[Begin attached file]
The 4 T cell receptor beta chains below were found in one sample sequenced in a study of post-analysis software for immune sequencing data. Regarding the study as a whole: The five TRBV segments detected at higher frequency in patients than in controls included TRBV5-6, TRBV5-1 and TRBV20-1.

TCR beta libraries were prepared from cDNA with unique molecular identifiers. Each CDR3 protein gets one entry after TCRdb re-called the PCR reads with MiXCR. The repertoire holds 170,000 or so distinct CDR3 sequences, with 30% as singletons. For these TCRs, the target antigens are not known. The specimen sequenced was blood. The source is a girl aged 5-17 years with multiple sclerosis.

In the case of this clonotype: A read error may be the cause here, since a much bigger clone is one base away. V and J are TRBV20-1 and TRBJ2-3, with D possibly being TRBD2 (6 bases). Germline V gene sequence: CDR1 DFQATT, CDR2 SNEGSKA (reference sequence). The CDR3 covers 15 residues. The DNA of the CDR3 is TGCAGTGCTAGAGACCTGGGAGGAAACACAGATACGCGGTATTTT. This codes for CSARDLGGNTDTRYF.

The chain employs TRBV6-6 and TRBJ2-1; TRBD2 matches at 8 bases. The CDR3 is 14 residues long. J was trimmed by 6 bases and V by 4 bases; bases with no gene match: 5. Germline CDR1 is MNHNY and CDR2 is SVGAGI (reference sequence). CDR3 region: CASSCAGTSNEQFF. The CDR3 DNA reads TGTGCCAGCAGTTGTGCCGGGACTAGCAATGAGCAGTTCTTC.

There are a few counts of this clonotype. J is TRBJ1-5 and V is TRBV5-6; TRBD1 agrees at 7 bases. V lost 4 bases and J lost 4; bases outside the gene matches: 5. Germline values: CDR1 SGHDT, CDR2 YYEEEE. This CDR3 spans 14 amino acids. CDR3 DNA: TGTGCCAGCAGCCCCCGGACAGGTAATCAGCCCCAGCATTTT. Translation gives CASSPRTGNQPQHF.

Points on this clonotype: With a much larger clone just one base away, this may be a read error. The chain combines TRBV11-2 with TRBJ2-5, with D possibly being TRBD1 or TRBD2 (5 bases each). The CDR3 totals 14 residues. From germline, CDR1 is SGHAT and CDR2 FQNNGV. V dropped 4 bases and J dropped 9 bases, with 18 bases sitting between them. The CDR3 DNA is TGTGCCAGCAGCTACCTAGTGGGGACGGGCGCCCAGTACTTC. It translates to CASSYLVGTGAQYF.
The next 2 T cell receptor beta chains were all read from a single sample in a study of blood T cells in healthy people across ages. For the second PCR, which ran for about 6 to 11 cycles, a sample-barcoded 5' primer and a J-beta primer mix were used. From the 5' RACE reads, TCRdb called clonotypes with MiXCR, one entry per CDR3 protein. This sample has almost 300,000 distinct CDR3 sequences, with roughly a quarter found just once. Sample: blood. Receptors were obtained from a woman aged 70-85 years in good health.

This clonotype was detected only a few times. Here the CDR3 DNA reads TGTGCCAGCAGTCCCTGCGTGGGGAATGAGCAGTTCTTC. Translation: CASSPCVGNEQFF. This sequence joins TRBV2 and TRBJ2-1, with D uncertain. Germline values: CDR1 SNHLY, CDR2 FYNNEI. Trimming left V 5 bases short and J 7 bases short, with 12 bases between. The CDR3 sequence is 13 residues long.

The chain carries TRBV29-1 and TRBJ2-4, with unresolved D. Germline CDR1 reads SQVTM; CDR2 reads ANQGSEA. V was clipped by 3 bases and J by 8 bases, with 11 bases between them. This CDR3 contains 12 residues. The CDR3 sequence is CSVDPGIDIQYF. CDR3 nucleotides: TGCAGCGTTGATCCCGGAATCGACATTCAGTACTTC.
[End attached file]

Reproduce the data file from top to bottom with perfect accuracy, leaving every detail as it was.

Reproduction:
The 4 T cell receptor beta chains below were found in one sample sequenced in a study of post-analysis software for immune sequencing data. Regarding the study as a whole: The five TRBV segments detected at higher frequency in patients than in controls included TRBV5-6, TRBV5-1 and TRBV20-1.

TCR beta libraries were prepared from cDNA with unique molecular identifiers. Each CDR3 protein gets one entry after TCRdb re-called the PCR reads with MiXCR. The repertoire holds 170,000 or so distinct CDR3 sequences, with 30% as singletons. For these TCRs, the target antigens are not known. The specimen sequenced was blood. The source is a girl aged 5-17 years with multiple sclerosis.

In the case of this clonotype: A read error may be the cause here, since a much bigger clone is one base away. V and J are TRBV20-1 and TRBJ2-3, with D possibly being TRBD2 (6 bases). Germline V gene sequence: CDR1 DFQATT, CDR2 SNEGSKA (reference sequence). The CDR3 covers 15 residues. The DNA of the CDR3 is TGCAGTGCTAGAGACCTGGGAGGAAACACAGATACGCGGTATTTT. This codes for CSARDLGGNTDTRYF.

The chain employs TRBV6-6 and TRBJ2-1; TRBD2 matches at 8 bases. The CDR3 is 14 residues long. J was trimmed by 6 bases and V by 4 bases; bases with no gene match: 5. Germline CDR1 is MNHNY and CDR2 is SVGAGI (reference sequence). CDR3 region: CASSCAGTSNEQFF. The CDR3 DNA reads TGTGCCAGCAGTTGTGCCGGGACTAGCAATGAGCAGTTCTTC.

There are a few counts of this clonotype. J is TRBJ1-5 and V is TRBV5-6; TRBD1 agrees at 7 bases. V lost 4 bases and J lost 4; bases outside the gene matches: 5. Germline values: CDR1 SGHDT, CDR2 YYEEEE. This CDR3 spans 14 amino acids. CDR3 DNA: TGTGCCAGCAGCCCCCGGACAGGTAATCAGCCCCAGCATTTT. Translation gives CASSPRTGNQPQHF.

Points on this clonotype: With a much larger clone just one base away, this may be a read error. The chain combines TRBV11-2 with TRBJ2-5, with D possibly being TRBD1 or TRBD2 (5 bases each). The CDR3 totals 14 residues. From germline, CDR1 is SGHAT and CDR2 FQNNGV. V dropped 4 bases and J dropped 9 bases, with 18 bases sitting between them. The CDR3 DNA is TGTGCCAGCAGCTACCTAGTGGGGACGGGCGCCCAGTACTTC. It translates to CASSYLVGTGAQYF.
The next 2 T cell receptor beta chains were all read from a single sample in a study of blood T cells in healthy people across ages. For the second PCR, which ran for about 6 to 11 cycles, a sample-barcoded 5' primer and a J-beta primer mix were used. From the 5' RACE reads, TCRdb called clonotypes with MiXCR, one entry per CDR3 protein. This sample has almost 300,000 distinct CDR3 sequences, with roughly a quarter found just once. Sample: blood. Receptors were obtained from a woman aged 70-85 years in good health.

This clonotype was detected only a few times. Here the CDR3 DNA reads TGTGCCAGCAGTCCCTGCGTGGGGAATGAGCAGTTCTTC. Translation: CASSPCVGNEQFF. This sequence joins TRBV2 and TRBJ2-1, with D uncertain. Germline values: CDR1 SNHLY, CDR2 FYNNEI. Trimming left V 5 bases short and J 7 bases short, with 12 bases between. The CDR3 sequence is 13 residues long.

The chain carries TRBV29-1 and TRBJ2-4, with unresolved D. Germline CDR1 reads SQVTM; CDR2 reads ANQGSEA. V was clipped by 3 bases and J by 8 bases, with 11 bases between them. This CDR3 contains 12 residues. The CDR3 sequence is CSVDPGIDIQYF. CDR3 nucleotides: TGCAGCGTTGATCCCGGAATCGACATTCAGTACTTC.